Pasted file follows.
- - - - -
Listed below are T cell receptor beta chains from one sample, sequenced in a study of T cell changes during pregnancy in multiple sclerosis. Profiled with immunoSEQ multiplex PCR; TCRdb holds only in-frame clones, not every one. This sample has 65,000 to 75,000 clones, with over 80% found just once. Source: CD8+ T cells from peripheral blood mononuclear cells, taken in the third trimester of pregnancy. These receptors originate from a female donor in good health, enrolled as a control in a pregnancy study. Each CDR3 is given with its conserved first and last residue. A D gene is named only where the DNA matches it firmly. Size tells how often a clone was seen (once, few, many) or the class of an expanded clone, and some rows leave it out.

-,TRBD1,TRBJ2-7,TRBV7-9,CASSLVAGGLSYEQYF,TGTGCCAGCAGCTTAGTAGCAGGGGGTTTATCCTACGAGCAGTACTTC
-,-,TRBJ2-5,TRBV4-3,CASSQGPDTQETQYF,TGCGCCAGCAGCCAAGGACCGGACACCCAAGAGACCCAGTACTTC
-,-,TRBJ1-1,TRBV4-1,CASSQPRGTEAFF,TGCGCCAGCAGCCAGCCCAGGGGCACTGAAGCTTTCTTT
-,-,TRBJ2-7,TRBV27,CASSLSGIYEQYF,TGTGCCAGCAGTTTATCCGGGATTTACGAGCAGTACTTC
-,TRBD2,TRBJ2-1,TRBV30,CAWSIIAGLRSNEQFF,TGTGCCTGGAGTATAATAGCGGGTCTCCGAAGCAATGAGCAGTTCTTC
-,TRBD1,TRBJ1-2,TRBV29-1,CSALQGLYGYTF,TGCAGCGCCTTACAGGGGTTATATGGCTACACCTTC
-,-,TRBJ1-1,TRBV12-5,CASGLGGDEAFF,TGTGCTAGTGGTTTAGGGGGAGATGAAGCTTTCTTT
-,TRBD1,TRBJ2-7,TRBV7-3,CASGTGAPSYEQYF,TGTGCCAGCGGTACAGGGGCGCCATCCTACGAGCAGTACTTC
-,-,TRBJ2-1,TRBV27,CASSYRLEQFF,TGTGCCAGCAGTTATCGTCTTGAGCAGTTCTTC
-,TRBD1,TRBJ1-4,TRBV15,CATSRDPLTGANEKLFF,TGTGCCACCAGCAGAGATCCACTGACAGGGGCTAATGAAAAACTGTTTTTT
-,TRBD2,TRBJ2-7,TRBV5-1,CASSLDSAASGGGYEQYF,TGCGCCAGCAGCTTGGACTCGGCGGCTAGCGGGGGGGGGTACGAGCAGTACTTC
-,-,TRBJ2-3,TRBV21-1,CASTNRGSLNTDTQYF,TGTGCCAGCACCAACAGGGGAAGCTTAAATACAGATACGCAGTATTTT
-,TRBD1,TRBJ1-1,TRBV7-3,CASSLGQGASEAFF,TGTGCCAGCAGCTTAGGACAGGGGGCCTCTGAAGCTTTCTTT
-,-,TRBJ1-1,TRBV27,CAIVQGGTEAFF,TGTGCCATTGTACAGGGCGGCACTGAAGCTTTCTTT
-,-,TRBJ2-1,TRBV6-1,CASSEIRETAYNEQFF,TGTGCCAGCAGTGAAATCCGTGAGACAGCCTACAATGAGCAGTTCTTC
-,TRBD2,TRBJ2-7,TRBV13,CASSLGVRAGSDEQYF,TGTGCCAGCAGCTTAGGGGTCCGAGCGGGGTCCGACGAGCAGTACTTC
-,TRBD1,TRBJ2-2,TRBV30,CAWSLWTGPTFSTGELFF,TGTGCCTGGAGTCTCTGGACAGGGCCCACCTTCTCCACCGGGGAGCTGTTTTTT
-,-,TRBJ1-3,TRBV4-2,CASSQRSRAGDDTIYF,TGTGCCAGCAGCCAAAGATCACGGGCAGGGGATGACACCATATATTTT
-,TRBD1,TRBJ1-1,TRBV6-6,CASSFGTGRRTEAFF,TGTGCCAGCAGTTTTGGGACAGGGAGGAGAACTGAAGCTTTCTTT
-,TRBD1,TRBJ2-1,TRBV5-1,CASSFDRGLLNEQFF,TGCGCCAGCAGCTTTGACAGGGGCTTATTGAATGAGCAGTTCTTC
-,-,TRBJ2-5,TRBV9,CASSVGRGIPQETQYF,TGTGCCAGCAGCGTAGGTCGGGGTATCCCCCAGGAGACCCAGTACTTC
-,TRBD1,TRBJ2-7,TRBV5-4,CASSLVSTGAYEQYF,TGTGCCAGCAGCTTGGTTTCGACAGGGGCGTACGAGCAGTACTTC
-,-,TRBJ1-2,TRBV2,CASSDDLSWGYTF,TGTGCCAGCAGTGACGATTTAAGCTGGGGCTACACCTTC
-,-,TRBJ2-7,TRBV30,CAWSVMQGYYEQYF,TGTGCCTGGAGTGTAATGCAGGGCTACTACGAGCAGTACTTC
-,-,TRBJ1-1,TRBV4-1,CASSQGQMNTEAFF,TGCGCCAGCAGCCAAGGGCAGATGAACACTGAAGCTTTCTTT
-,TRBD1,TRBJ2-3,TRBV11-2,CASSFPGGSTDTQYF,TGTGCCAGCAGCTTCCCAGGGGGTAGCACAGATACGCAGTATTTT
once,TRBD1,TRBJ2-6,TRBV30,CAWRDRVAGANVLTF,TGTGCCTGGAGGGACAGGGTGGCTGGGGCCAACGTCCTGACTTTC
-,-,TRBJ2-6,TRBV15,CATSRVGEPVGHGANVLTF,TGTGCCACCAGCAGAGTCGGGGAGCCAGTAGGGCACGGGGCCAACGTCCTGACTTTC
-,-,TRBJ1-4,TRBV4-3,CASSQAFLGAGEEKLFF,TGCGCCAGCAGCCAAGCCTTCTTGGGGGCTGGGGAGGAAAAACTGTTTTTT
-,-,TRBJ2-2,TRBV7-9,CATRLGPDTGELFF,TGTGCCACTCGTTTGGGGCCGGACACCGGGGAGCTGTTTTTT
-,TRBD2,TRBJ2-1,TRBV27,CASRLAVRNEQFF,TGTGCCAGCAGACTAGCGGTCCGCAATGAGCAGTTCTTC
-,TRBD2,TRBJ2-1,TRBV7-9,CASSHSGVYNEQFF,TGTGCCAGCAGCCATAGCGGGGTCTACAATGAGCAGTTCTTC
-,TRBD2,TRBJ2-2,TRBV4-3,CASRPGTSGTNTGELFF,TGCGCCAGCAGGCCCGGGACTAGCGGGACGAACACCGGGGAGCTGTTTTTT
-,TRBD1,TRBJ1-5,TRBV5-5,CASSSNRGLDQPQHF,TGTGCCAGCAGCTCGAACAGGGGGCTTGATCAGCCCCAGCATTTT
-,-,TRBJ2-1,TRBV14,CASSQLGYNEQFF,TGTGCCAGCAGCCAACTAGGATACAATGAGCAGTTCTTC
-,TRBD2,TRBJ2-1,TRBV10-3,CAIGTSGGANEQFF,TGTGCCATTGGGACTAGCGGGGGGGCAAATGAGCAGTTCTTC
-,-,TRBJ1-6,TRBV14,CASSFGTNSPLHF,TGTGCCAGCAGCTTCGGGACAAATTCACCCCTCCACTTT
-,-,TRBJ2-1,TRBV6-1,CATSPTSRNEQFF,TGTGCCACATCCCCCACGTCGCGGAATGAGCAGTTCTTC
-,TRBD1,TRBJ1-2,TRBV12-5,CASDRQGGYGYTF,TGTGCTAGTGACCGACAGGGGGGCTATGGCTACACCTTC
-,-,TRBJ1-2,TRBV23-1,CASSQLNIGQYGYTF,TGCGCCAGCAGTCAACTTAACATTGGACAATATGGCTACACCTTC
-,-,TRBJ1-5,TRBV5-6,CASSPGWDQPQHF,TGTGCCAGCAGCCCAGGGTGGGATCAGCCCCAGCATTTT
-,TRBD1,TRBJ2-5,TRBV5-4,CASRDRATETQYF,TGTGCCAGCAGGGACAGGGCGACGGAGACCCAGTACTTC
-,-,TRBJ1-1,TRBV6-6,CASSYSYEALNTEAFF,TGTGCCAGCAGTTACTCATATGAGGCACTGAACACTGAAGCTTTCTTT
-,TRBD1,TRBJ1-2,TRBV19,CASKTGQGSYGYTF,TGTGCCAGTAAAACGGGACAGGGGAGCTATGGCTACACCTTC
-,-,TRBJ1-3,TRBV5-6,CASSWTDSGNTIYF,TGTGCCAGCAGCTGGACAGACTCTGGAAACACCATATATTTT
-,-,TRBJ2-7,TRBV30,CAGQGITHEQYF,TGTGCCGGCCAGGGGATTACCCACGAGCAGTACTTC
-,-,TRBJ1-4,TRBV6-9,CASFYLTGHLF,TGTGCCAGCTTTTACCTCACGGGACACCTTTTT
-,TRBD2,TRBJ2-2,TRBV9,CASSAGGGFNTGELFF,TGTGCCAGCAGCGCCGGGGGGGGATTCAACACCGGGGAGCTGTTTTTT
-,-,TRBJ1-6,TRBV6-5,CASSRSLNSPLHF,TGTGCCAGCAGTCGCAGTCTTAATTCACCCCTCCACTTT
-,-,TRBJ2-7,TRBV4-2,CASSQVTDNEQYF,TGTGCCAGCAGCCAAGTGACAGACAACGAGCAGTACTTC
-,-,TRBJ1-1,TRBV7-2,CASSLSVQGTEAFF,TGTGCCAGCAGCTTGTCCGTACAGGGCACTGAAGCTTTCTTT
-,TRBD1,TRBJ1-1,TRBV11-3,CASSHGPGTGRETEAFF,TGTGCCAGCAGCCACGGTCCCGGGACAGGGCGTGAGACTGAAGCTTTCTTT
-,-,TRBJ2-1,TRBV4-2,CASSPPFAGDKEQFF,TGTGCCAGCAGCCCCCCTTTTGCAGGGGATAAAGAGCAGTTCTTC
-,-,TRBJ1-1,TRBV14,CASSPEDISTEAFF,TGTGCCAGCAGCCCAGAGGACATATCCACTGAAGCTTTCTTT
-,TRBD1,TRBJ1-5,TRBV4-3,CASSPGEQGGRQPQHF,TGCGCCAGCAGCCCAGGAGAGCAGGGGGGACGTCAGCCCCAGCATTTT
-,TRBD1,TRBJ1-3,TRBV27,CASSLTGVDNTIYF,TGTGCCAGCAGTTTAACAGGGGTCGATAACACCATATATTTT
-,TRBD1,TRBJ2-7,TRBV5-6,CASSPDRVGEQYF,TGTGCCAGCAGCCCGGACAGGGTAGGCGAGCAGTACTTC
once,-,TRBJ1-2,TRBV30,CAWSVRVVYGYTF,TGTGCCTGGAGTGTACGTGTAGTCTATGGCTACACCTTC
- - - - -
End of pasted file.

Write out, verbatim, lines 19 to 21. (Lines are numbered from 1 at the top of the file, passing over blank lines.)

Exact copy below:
-,-,TRBJ1-3,TRBV4-2,CASSQRSRAGDDTIYF,TGTGCCAGCAGCCAAAGATCACGGGCAGGGGATGACACCATATATTTT
-,TRBD1,TRBJ1-1,TRBV6-6,CASSFGTGRRTEAFF,TGTGCCAGCAGTTTTGGGACAGGGAGGAGAACTGAAGCTTTCTTT
-,TRBD1,TRBJ2-1,TRBV5-1,CASSFDRGLLNEQFF,TGCGCCAGCAGCTTTGACAGGGGCTTATTGAATGAGCAGTTCTTC